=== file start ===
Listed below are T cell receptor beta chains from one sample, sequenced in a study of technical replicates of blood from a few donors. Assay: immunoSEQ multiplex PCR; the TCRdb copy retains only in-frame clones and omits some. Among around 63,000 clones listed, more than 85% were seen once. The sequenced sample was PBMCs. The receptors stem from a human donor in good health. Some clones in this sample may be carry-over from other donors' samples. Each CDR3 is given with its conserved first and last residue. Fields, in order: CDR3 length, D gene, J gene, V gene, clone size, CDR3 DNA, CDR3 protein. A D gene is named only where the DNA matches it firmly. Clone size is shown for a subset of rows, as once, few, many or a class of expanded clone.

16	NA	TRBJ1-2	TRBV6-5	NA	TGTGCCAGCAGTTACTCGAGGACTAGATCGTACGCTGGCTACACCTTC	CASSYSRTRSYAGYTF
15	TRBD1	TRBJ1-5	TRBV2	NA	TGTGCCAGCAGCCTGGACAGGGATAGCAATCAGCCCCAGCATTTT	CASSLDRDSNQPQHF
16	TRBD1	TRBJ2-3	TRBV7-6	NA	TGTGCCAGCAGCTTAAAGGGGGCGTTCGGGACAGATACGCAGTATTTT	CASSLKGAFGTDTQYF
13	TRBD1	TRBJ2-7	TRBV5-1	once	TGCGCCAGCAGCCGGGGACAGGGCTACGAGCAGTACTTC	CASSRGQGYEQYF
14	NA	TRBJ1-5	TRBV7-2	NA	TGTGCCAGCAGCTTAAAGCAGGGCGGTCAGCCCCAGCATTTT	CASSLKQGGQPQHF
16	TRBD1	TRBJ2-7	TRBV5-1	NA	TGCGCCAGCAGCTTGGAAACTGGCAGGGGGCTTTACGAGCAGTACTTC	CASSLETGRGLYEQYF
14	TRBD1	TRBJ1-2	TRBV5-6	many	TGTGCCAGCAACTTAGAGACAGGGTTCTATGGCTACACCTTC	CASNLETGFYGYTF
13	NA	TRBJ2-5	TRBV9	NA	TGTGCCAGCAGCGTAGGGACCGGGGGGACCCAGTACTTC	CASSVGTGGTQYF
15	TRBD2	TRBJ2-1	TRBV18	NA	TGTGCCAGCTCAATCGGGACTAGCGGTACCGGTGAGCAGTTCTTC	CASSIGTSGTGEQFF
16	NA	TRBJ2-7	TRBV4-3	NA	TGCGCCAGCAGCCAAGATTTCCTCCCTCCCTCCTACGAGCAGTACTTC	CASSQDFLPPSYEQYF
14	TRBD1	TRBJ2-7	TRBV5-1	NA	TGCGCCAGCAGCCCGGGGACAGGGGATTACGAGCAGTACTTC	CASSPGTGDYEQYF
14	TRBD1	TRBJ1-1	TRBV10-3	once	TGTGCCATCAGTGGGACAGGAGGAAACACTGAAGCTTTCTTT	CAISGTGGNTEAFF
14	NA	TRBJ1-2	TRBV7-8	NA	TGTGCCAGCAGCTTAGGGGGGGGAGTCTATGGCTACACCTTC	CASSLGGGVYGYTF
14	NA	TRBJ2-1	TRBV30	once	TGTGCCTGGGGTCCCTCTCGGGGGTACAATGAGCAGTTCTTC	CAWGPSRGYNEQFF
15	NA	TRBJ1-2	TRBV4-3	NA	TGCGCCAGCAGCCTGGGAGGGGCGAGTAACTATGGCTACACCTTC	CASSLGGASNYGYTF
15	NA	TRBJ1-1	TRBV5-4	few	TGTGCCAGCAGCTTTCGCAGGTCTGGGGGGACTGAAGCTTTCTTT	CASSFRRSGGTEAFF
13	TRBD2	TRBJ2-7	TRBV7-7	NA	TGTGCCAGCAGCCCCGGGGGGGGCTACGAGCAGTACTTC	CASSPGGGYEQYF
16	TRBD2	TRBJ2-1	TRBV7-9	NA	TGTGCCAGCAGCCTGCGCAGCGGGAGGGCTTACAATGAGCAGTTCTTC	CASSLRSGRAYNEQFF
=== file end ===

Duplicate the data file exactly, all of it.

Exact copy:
Listed below are T cell receptor beta chains from one sample, sequenced in a study of technical replicates of blood from a few donors. Assay: immunoSEQ multiplex PCR; the TCRdb copy retains only in-frame clones and omits some. Among around 63,000 clones listed, more than 85% were seen once. The sequenced sample was PBMCs. The receptors stem from a human donor in good health. Some clones in this sample may be carry-over from other donors' samples. Each CDR3 is given with its conserved first and last residue. Fields, in order: CDR3 length, D gene, J gene, V gene, clone size, CDR3 DNA, CDR3 protein. A D gene is named only where the DNA matches it firmly. Clone size is shown for a subset of rows, as once, few, many or a class of expanded clone.

16	NA	TRBJ1-2	TRBV6-5	NA	TGTGCCAGCAGTTACTCGAGGACTAGATCGTACGCTGGCTACACCTTC	CASSYSRTRSYAGYTF
15	TRBD1	TRBJ1-5	TRBV2	NA	TGTGCCAGCAGCCTGGACAGGGATAGCAATCAGCCCCAGCATTTT	CASSLDRDSNQPQHF
16	TRBD1	TRBJ2-3	TRBV7-6	NA	TGTGCCAGCAGCTTAAAGGGGGCGTTCGGGACAGATACGCAGTATTTT	CASSLKGAFGTDTQYF
13	TRBD1	TRBJ2-7	TRBV5-1	once	TGCGCCAGCAGCCGGGGACAGGGCTACGAGCAGTACTTC	CASSRGQGYEQYF
14	NA	TRBJ1-5	TRBV7-2	NA	TGTGCCAGCAGCTTAAAGCAGGGCGGTCAGCCCCAGCATTTT	CASSLKQGGQPQHF
16	TRBD1	TRBJ2-7	TRBV5-1	NA	TGCGCCAGCAGCTTGGAAACTGGCAGGGGGCTTTACGAGCAGTACTTC	CASSLETGRGLYEQYF
14	TRBD1	TRBJ1-2	TRBV5-6	many	TGTGCCAGCAACTTAGAGACAGGGTTCTATGGCTACACCTTC	CASNLETGFYGYTF
13	NA	TRBJ2-5	TRBV9	NA	TGTGCCAGCAGCGTAGGGACCGGGGGGACCCAGTACTTC	CASSVGTGGTQYF
15	TRBD2	TRBJ2-1	TRBV18	NA	TGTGCCAGCTCAATCGGGACTAGCGGTACCGGTGAGCAGTTCTTC	CASSIGTSGTGEQFF
16	NA	TRBJ2-7	TRBV4-3	NA	TGCGCCAGCAGCCAAGATTTCCTCCCTCCCTCCTACGAGCAGTACTTC	CASSQDFLPPSYEQYF
14	TRBD1	TRBJ2-7	TRBV5-1	NA	TGCGCCAGCAGCCCGGGGACAGGGGATTACGAGCAGTACTTC	CASSPGTGDYEQYF
14	TRBD1	TRBJ1-1	TRBV10-3	once	TGTGCCATCAGTGGGACAGGAGGAAACACTGAAGCTTTCTTT	CAISGTGGNTEAFF
14	NA	TRBJ1-2	TRBV7-8	NA	TGTGCCAGCAGCTTAGGGGGGGGAGTCTATGGCTACACCTTC	CASSLGGGVYGYTF
14	NA	TRBJ2-1	TRBV30	once	TGTGCCTGGGGTCCCTCTCGGGGGTACAATGAGCAGTTCTTC	CAWGPSRGYNEQFF
15	NA	TRBJ1-2	TRBV4-3	NA	TGCGCCAGCAGCCTGGGAGGGGCGAGTAACTATGGCTACACCTTC	CASSLGGASNYGYTF
15	NA	TRBJ1-1	TRBV5-4	few	TGTGCCAGCAGCTTTCGCAGGTCTGGGGGGACTGAAGCTTTCTTT	CASSFRRSGGTEAFF
13	TRBD2	TRBJ2-7	TRBV7-7	NA	TGTGCCAGCAGCCCCGGGGGGGGCTACGAGCAGTACTTC	CASSPGGGYEQYF
16	TRBD2	TRBJ2-1	TRBV7-9	NA	TGTGCCAGCAGCCTGCGCAGCGGGAGGGCTTACAATGAGCAGTTCTTC	CASSLRSGRAYNEQFF